Women overall working full time, year round in the United States are paid only 79 cents for every dollar paid to their male counterparts. But the wage gap is even larger for Latinas who work full time, year round—they are paid only 55 cents for every dollar paid to white, non-Hispanic men. This gap, which amounts to a loss of $25,177 a year, means that Latinas have to work 22 months—until the end of October—to make as much as white, non-Hispanic men did last year alone.

Latinas experience a wage gap at every education level—and it is widest among those with the least education.

  • Among full-time, year-round workers, Latinas without a high school degree typically make only 58 cents for every dollar white, non-Hispanic men without a high school degree make.
  • Latinas must obtain a bachelor’s degree or more before their typical wages exceed those of white, non-Hispanic men without a bachelor’s degree. Latinas with a bachelor’s degree or more make $50,952—
    essentially the same as white, non-Hispanic men with some college but no degree ($1.01 for every $1). Latinas with only an associate’s degree typically make less—by about $3,500—than white, non-Hispanic men without a high school degree (90 cents for every dollar).

Latinas’ wage gap is wider among older women.

  • Among full-time, year-round workers ages 15-24, Latinas typically make 73 cents for every dollar white, non-Hispanic men make—but this figure is far worse for older women. Among workers 25-44 it is 60 cents and among those 45-64 it is 50 cents.4 These larger gaps mean that Latinas are falling behind at the very time they need additional resources to invest in their families and save for retirement.
  • Based on today’s wage gap, over the course of a 40-year career, Latinas typically lose $1,007,080 to the wage gap—this means Latinas would have to work 73 years to earn what white, non-Hispanic men earned in 40 years.

Latinas experience a wage gap across occupations.

  • In a wide variety of occupations—those that are well-paid and poorly paid, those that are female- dominated and those that are non-traditional for women—Latinas working full time, year round make less than white, non-Hispanic men.
    • Latinas working as physicians and surgeons—a traditionally male, high-wage occupation—make 46 cents for every dollar paid to their white, non-Hispanic male counterparts.
    • Latinas working as customer service representatives—a mid-wage, female-dominated occupation—make 75 cents for every dollar paid to their white, non-Hispanic male counterparts.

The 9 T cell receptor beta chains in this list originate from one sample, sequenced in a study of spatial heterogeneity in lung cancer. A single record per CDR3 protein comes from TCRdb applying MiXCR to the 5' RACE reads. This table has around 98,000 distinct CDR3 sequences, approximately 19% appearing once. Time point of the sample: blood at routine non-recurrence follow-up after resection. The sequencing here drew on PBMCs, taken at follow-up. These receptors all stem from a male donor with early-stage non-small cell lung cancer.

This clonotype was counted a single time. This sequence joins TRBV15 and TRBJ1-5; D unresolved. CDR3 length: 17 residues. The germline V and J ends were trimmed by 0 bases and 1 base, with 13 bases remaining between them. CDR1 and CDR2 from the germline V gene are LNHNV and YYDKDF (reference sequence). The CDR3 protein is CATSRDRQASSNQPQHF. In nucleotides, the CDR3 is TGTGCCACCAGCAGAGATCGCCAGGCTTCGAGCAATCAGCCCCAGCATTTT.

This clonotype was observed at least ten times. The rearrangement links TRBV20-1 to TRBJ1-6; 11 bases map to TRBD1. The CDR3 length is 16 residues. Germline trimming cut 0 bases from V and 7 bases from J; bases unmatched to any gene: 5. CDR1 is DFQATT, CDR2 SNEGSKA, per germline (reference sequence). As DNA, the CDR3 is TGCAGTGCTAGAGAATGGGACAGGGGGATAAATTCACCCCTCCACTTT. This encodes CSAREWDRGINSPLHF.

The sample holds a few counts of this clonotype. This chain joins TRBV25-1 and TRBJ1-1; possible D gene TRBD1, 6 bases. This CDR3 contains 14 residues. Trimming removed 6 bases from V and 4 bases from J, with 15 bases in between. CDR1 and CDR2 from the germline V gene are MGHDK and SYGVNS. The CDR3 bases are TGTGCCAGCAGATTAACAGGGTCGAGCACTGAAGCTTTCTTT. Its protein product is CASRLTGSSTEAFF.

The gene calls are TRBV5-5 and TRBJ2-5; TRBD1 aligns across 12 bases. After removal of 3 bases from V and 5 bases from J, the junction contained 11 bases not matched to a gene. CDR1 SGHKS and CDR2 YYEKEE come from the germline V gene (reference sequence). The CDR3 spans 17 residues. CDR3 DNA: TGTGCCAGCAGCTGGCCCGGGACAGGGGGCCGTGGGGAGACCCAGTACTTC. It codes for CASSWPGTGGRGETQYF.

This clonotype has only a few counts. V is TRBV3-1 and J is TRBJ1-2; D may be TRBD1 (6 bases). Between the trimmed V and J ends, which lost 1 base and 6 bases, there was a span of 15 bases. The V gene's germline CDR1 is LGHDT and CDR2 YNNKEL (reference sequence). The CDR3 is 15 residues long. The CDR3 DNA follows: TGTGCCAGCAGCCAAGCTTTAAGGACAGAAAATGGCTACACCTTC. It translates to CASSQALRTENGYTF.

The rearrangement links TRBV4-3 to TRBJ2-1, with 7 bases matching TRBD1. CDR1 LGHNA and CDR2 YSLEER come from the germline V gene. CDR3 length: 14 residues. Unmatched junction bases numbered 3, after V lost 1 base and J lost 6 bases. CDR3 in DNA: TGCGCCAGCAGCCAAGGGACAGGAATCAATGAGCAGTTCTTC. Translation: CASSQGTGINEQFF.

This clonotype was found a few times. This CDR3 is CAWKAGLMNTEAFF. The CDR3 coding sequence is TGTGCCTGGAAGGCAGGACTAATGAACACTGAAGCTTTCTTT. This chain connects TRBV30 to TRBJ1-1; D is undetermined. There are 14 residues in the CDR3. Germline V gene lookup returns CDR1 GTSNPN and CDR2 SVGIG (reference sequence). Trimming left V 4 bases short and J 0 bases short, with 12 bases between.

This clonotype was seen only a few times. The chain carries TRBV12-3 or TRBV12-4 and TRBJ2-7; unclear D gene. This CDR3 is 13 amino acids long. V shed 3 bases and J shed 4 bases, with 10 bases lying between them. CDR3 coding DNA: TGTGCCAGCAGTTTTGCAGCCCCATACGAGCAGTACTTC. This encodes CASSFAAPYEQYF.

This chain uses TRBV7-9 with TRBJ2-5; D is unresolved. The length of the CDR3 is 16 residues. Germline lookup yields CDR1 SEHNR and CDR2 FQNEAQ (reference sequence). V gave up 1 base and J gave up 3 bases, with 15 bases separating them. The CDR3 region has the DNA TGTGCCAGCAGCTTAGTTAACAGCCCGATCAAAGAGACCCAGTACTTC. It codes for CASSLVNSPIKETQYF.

• Latinas working as construction laborers—a traditionally male, mid-wage occupation—make 69 cents for every dollar paid to their white, non-Hispanic male counterparts.
    • Latinas working as personal care aides—a heavily female, low-wage occupation—make 77 cents for every dollar paid to their white, non-Hispanic male counterparts.
  • In addition to wage gaps within occupations, Latinas are overrepresented in some of the most poorly paid jobs in the nation. Latinas’ share of the low-wage workforce (14.7 percent) is more than double their share of the overall workforce (6.8 percent). Even in these low-wage occupations that typically pay $10.50 per hour or less, Latinas working full time, year round experience a wage gap, making only 67 cents for every dollar white, non-Hispanic men make.

Latinas’ wage gap has persisted over decades.

  • In 1974, the earliest year for which data are available, Latinas working full time, year round typically made only 49 cents for every dollar paid to her white, non-Hispanic male counterpart.
  • By 2014, the most recent year for which data are available, that gap had narrowed by 6 cents and Latinas working full time, year round were still only paid 55 cents for every dollar paid to their white, non-Hispanic male counterparts.

Latinas’ wage gap is substantially wider in some states.

  • In 17 states and D.C., Latinas typically make less than half of what white, non-Hispanic men make.
  • In 2013, the most recent year for which data are available, Latinas in California had the worst wage gap in the country at 56 cents,10 even though in 2014 women overall in California had the eighth smallest wage gap at just 16 cents.
Published On: October 12, 2015Associated Issues: Equal Pay and the Wage GapMeasuring the Wage GapWorkplace